from
A Privileged Position
in
Signs of Life: A Memoir of Dying and Discovery
by Tim Brookes
Times Books

One morning, over breakfast, I talked to Sally about grief. She was afraid that some grief is simply more than the mind can bear. "It goes open loop," she said. "It cannot cope." Perhaps this is why she is so resolutely determined to cope, to be on top of things, to tell others, in some cases, what they can and can't say around Mum, what they should and shouldn't do, for fear that if all is let loose it may be more than the mind can bear.

This is a very familiar notion, very English in some respects; I've felt this way myself at times, though nowadays I tend to find that letting emotions out reveals them to be less overpowering, shorter-lasting than I was afraid they would be. I told her how I had read "Then Suddenly, It Was Jennifer's Last Day," a parent's memoir of a child with leukemia, with tears running down my face. I guess I'm no longer afraid of having tears running down my face, of being unable to see, let alone read, let alone write. Only grief, I suppose, teaches us that grief passes.

On Monday, I caught the bus over to Bath and found Mum in her chair outside the back door in the sun. "It is nice to see you come round the corner, so tall and fit and strong," she said. She never used to talk like this. I had always assumed, in fact, that I didn't really interest her, and that Alan, who arouses the protective instinct in all of us, was her favorite son. "You should have seen me this morning," I grinned. "It took me a quarter of an hour to get my back straightened out."

After a few minutes' chat, I summoned up my courage, told her about my book-in-progress, and asked her how she was managing with this new phase of her life. To my surprise, she had thought about it a great deal and seemed delighted to have someone to talk about it. It takes courage to talk to the dying about death, but if we don't, we condemn them to gnaw on it themselves, as if it were a hard, bitter nut.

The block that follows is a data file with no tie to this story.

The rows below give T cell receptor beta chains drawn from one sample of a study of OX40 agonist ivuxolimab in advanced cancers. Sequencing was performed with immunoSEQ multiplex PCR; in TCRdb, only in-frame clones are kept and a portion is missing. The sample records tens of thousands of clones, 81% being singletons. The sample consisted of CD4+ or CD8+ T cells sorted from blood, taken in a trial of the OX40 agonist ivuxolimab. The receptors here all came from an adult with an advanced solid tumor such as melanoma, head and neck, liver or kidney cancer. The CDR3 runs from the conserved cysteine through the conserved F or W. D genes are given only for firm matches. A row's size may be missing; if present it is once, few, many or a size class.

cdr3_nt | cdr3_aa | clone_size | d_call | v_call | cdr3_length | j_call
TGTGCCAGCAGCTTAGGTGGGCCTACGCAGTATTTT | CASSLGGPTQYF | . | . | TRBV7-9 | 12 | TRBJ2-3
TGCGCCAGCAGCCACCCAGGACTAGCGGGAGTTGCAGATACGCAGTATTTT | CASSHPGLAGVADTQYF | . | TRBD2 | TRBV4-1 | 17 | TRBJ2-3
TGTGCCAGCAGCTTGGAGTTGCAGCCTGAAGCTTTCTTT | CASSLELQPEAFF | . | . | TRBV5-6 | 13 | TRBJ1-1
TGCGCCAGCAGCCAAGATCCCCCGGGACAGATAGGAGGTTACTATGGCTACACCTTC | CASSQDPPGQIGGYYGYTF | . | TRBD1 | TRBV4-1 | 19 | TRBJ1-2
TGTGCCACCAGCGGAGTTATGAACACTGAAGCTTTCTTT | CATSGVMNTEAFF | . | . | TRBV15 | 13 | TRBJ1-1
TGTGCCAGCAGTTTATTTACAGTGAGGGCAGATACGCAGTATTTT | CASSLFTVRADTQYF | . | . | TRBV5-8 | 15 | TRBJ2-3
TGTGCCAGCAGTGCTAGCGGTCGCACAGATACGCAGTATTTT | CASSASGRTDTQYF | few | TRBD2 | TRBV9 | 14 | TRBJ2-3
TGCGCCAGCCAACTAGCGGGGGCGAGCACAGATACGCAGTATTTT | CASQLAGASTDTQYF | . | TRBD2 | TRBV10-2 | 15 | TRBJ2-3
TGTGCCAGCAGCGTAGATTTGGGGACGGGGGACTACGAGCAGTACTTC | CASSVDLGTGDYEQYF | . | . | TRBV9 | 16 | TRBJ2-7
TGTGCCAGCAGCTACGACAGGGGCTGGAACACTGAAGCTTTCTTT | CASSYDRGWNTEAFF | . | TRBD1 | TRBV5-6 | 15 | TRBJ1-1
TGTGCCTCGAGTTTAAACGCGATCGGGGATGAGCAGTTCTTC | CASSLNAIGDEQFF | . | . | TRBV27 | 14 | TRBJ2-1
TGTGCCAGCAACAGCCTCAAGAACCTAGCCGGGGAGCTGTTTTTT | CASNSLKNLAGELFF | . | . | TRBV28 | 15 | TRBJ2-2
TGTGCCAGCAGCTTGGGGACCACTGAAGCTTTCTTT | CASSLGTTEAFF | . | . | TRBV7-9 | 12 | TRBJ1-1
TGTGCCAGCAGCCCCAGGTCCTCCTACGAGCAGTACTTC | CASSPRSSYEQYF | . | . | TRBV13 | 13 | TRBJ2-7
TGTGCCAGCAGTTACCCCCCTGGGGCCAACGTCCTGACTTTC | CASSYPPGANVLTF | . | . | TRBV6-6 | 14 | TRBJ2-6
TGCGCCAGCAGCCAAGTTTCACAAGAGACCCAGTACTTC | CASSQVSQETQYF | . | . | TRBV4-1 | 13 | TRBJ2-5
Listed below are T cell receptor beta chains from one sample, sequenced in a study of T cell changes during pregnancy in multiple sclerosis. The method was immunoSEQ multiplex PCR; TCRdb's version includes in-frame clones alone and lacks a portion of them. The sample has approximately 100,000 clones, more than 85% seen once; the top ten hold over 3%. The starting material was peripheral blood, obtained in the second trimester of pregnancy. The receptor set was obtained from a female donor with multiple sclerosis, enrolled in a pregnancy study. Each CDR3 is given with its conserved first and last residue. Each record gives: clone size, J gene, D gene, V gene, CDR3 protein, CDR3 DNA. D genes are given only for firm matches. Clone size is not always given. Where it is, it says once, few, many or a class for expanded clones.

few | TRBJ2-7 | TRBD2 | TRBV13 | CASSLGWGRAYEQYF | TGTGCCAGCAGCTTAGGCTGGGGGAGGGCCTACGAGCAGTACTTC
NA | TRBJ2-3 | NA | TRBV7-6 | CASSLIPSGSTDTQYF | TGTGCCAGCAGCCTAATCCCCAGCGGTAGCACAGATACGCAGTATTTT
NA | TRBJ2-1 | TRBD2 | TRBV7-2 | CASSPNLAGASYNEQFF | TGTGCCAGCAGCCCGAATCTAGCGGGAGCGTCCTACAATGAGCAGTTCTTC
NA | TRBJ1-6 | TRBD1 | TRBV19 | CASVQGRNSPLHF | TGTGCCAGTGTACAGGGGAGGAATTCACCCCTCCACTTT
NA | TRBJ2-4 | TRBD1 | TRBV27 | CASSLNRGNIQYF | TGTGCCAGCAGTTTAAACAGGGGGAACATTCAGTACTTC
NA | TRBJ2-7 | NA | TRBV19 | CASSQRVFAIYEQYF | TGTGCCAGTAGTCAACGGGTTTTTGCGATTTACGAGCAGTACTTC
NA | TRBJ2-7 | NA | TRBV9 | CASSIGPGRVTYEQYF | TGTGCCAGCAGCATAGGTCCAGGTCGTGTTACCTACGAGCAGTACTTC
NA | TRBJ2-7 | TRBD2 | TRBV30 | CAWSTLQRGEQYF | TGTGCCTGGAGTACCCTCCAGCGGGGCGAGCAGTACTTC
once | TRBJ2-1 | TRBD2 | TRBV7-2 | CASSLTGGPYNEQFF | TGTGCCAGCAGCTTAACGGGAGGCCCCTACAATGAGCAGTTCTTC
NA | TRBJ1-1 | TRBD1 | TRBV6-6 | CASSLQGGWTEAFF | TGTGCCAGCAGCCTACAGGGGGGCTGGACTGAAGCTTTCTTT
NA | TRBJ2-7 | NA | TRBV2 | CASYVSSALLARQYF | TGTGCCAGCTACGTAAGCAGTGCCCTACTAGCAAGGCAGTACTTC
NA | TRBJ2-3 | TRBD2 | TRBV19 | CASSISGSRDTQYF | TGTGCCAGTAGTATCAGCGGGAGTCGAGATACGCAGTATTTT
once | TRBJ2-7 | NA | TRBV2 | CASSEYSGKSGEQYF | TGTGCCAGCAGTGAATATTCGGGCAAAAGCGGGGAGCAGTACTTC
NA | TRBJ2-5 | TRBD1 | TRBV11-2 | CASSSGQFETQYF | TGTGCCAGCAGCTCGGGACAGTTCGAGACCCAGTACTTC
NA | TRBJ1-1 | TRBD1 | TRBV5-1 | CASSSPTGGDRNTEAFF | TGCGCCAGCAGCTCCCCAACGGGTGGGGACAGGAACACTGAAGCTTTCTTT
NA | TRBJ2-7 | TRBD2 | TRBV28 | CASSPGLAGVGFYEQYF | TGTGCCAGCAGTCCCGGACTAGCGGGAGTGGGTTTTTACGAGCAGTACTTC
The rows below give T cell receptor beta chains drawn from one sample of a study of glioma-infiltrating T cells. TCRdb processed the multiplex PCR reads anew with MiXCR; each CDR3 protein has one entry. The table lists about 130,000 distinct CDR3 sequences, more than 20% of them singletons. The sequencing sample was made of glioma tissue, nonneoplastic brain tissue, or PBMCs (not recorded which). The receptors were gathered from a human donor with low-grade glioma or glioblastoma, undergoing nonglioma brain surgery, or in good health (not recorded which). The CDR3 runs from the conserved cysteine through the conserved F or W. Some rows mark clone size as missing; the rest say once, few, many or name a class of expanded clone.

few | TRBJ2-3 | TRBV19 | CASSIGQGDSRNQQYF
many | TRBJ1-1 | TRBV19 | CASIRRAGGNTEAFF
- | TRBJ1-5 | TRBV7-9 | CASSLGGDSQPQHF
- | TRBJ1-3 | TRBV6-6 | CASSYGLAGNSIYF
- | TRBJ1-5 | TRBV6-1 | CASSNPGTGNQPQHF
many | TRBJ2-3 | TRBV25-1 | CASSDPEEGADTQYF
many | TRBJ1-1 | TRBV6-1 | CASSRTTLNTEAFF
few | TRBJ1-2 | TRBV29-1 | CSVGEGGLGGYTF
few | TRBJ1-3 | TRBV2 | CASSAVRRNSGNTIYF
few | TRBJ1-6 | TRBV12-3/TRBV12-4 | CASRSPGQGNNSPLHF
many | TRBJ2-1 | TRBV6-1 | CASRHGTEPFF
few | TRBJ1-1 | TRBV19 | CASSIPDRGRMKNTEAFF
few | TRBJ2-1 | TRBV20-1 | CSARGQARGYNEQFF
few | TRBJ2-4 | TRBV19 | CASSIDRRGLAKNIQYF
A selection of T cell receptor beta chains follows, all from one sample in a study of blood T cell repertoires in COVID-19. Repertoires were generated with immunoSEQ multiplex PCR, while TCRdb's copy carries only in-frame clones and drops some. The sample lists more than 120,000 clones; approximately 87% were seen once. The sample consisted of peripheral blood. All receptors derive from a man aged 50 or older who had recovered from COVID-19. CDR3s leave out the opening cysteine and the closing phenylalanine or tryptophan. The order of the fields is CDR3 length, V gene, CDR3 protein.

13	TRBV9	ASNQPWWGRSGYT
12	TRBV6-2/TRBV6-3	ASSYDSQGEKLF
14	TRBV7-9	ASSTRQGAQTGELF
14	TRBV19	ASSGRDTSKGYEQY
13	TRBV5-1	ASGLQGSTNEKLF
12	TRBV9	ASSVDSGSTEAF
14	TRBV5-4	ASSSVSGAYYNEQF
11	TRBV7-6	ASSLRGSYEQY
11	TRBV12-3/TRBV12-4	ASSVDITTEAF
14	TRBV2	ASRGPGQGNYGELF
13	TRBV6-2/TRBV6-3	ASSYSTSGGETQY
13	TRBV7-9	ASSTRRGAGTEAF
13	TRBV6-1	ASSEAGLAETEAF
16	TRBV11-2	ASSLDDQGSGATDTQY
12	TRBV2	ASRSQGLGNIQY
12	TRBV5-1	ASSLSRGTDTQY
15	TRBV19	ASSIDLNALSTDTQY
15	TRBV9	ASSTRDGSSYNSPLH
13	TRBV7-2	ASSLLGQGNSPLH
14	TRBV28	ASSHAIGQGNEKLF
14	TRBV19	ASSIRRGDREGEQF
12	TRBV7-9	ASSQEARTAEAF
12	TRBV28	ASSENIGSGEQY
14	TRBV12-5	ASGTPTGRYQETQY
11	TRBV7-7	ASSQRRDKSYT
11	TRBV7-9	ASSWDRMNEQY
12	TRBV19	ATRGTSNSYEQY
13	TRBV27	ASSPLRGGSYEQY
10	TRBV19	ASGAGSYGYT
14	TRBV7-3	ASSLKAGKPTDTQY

It's remarkable how the brain adapts, she said. Far from being frustrated by her new physical limitations, she found that she had adapted into an entirely new realm of activity that was almost entirely mental. She had always used her brain, of course, but for practical purposes – planning things, thinking them through. In the last few weeks she had started "just taking an idea and following it, through other ideas, and thoughts, and memories – not to any particular purpose, not 'This means I've got to do this...' I wouldn't have expected this at all. I've always had too much energy– that's why we kept moving so often. I've always liked working with my hands. I would never have guessed that I would find such pleasure in simply drifting within my mind. When you went off yesterday afternoon, I sat up in the garden for two hours, and it could have been two minutes." From then on, I thought of this delightful state as "wandering in the garden of the mind."


©Copyright Tim Brookes, 1997. All Rights Reserved. No portion of this work may be reproduced or transmitted in any form or by any means, electronic or mechanical, including photocopying, recording, or any information storage or retrieval system now or hereafter invented, without permission in writing from the Publisher.